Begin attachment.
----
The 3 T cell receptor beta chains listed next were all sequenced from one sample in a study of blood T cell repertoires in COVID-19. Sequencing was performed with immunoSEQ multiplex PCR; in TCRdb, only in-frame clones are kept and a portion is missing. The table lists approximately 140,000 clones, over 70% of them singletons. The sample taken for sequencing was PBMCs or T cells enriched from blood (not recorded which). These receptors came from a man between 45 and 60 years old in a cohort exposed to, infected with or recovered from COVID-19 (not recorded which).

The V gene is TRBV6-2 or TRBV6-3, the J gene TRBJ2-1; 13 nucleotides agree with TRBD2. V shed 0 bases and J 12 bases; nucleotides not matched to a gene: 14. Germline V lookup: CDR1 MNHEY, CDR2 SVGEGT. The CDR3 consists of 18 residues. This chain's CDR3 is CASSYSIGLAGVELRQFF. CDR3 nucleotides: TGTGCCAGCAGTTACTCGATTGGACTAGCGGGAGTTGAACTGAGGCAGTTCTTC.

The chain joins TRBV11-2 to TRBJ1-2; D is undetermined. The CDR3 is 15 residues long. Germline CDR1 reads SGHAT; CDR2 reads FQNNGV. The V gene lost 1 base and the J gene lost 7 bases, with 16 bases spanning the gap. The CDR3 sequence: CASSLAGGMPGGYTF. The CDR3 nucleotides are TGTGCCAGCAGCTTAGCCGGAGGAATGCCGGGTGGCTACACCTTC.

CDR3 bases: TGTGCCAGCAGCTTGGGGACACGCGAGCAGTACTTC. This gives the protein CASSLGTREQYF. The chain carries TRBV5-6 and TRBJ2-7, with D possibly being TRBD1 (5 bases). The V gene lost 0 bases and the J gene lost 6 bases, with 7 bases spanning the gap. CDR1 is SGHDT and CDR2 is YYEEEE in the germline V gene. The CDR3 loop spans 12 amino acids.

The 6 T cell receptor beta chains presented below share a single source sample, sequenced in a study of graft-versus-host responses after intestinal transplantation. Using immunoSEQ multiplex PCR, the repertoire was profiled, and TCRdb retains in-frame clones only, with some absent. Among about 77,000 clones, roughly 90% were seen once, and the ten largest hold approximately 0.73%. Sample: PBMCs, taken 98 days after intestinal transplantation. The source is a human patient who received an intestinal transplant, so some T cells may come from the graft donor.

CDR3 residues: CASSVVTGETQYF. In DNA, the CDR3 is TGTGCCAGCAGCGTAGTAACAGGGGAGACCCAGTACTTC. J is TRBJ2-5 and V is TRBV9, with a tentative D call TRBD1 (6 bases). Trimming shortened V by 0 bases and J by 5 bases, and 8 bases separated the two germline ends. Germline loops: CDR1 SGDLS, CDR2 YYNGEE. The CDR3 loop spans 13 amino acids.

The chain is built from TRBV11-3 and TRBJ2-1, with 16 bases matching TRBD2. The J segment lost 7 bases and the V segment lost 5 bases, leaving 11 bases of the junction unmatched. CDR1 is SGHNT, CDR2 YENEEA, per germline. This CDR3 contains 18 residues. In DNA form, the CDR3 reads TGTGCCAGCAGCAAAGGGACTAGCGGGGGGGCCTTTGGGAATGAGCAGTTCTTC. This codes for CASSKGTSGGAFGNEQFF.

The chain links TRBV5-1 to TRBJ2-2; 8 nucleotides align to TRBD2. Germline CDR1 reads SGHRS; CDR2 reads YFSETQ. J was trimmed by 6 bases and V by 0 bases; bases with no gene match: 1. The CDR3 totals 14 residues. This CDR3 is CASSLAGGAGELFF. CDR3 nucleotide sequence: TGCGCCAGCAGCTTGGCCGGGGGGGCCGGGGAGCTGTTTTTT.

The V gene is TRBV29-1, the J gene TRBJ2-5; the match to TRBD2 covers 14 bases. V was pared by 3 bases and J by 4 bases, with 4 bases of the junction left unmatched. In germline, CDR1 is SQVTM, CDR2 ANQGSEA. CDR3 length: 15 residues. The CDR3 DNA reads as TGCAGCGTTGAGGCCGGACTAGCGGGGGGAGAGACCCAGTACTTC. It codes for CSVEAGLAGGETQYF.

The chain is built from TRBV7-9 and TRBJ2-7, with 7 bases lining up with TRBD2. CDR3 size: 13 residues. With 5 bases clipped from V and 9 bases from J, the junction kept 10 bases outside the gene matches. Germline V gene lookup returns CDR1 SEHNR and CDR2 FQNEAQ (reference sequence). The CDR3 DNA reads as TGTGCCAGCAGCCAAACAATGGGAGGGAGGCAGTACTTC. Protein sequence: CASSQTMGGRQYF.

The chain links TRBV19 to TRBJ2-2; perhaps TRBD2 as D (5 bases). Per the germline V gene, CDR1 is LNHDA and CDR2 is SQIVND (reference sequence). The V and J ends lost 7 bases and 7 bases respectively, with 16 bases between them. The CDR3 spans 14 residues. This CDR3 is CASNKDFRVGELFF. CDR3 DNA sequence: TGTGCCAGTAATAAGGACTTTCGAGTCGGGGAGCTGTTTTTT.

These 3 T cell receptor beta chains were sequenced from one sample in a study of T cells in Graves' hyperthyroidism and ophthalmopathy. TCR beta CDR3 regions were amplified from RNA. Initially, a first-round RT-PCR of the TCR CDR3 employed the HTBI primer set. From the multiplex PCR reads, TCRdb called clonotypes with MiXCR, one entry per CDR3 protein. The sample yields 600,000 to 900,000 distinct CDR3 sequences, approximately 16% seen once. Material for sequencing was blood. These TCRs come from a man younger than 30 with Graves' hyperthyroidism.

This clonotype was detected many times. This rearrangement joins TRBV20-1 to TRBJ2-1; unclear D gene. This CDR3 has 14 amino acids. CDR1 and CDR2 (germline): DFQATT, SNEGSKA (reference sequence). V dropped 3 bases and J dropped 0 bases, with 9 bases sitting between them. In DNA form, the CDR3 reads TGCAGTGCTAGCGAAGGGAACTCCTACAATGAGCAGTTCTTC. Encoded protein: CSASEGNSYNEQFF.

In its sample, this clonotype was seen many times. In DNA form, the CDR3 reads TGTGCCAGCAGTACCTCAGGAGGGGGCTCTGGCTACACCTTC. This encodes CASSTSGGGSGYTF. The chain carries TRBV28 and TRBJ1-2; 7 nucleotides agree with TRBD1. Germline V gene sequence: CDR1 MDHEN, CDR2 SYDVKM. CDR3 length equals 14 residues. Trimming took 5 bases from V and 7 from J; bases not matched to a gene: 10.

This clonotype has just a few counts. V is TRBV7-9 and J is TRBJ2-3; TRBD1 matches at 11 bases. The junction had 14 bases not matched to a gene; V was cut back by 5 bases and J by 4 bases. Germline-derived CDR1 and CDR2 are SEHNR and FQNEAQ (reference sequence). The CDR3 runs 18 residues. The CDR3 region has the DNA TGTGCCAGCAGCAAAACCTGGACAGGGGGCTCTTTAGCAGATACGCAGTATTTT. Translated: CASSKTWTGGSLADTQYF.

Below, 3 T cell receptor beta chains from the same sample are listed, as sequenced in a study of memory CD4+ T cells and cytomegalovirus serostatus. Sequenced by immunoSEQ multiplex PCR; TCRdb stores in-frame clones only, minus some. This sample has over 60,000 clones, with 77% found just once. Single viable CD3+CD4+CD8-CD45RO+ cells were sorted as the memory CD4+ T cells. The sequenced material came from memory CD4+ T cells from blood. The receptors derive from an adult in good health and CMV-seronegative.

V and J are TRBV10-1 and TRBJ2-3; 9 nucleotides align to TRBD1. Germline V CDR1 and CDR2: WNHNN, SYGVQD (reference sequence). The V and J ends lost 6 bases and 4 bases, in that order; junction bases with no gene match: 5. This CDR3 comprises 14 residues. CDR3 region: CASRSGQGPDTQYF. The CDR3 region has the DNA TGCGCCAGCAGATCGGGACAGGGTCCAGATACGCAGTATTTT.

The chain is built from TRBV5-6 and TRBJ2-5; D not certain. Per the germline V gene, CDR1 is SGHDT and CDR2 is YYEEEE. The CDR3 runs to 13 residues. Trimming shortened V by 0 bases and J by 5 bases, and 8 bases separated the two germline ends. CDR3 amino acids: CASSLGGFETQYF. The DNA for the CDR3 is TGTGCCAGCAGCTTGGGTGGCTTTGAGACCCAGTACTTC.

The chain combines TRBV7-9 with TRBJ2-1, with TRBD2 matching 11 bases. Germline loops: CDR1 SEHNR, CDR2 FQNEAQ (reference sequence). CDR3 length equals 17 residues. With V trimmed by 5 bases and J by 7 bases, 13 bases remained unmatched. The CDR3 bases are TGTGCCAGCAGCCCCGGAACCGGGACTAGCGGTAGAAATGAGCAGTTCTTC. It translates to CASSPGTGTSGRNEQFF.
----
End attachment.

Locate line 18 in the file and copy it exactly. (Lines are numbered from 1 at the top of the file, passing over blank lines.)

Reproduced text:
The chain is built from TRBV5-6 and TRBJ2-5; D not certain. Per the germline V gene, CDR1 is SGHDT and CDR2 is YYEEEE. The CDR3 runs to 13 residues. Trimming shortened V by 0 bases and J by 5 bases, and 8 bases separated the two germline ends. CDR3 amino acids: CASSLGGFETQYF. The DNA for the CDR3 is TGTGCCAGCAGCTTGGGTGGCTTTGAGACCCAGTACTTC.